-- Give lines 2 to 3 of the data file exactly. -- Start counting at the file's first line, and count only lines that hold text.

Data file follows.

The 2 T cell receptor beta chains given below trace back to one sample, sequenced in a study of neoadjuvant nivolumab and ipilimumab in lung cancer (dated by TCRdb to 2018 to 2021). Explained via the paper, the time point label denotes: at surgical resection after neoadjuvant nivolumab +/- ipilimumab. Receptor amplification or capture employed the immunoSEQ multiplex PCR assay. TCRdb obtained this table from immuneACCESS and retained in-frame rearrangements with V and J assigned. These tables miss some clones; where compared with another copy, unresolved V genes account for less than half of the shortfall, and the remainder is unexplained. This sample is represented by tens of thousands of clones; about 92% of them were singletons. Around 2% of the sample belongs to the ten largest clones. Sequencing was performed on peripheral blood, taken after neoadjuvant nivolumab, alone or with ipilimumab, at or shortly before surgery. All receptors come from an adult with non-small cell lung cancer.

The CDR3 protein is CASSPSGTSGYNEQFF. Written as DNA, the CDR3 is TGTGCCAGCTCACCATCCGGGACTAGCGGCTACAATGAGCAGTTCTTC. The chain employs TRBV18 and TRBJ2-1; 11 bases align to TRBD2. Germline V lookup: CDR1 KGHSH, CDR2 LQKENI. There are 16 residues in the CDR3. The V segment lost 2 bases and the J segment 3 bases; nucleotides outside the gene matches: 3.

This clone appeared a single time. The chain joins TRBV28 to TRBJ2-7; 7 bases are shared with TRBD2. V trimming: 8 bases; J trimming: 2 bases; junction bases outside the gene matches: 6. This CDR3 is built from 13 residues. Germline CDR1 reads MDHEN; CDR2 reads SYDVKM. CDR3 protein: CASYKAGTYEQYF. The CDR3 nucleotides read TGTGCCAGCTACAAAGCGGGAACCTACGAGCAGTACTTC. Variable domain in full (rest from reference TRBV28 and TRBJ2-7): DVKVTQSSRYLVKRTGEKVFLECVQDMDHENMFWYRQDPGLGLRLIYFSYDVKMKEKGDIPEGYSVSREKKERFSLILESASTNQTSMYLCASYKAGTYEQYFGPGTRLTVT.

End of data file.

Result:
The CDR3 protein is CASSPSGTSGYNEQFF. Written as DNA, the CDR3 is TGTGCCAGCTCACCATCCGGGACTAGCGGCTACAATGAGCAGTTCTTC. The chain employs TRBV18 and TRBJ2-1; 11 bases align to TRBD2. Germline V lookup: CDR1 KGHSH, CDR2 LQKENI. There are 16 residues in the CDR3. The V segment lost 2 bases and the J segment 3 bases; nucleotides outside the gene matches: 3.

This clone appeared a single time. The chain joins TRBV28 to TRBJ2-7; 7 bases are shared with TRBD2. V trimming: 8 bases; J trimming: 2 bases; junction bases outside the gene matches: 6. This CDR3 is built from 13 residues. Germline CDR1 reads MDHEN; CDR2 reads SYDVKM. CDR3 protein: CASYKAGTYEQYF. The CDR3 nucleotides read TGTGCCAGCTACAAAGCGGGAACCTACGAGCAGTACTTC. Variable domain in full (rest from reference TRBV28 and TRBJ2-7): DVKVTQSSRYLVKRTGEKVFLECVQDMDHENMFWYRQDPGLGLRLIYFSYDVKMKEKGDIPEGYSVSREKKERFSLILESASTNQTSMYLCASYKAGTYEQYFGPGTRLTVT.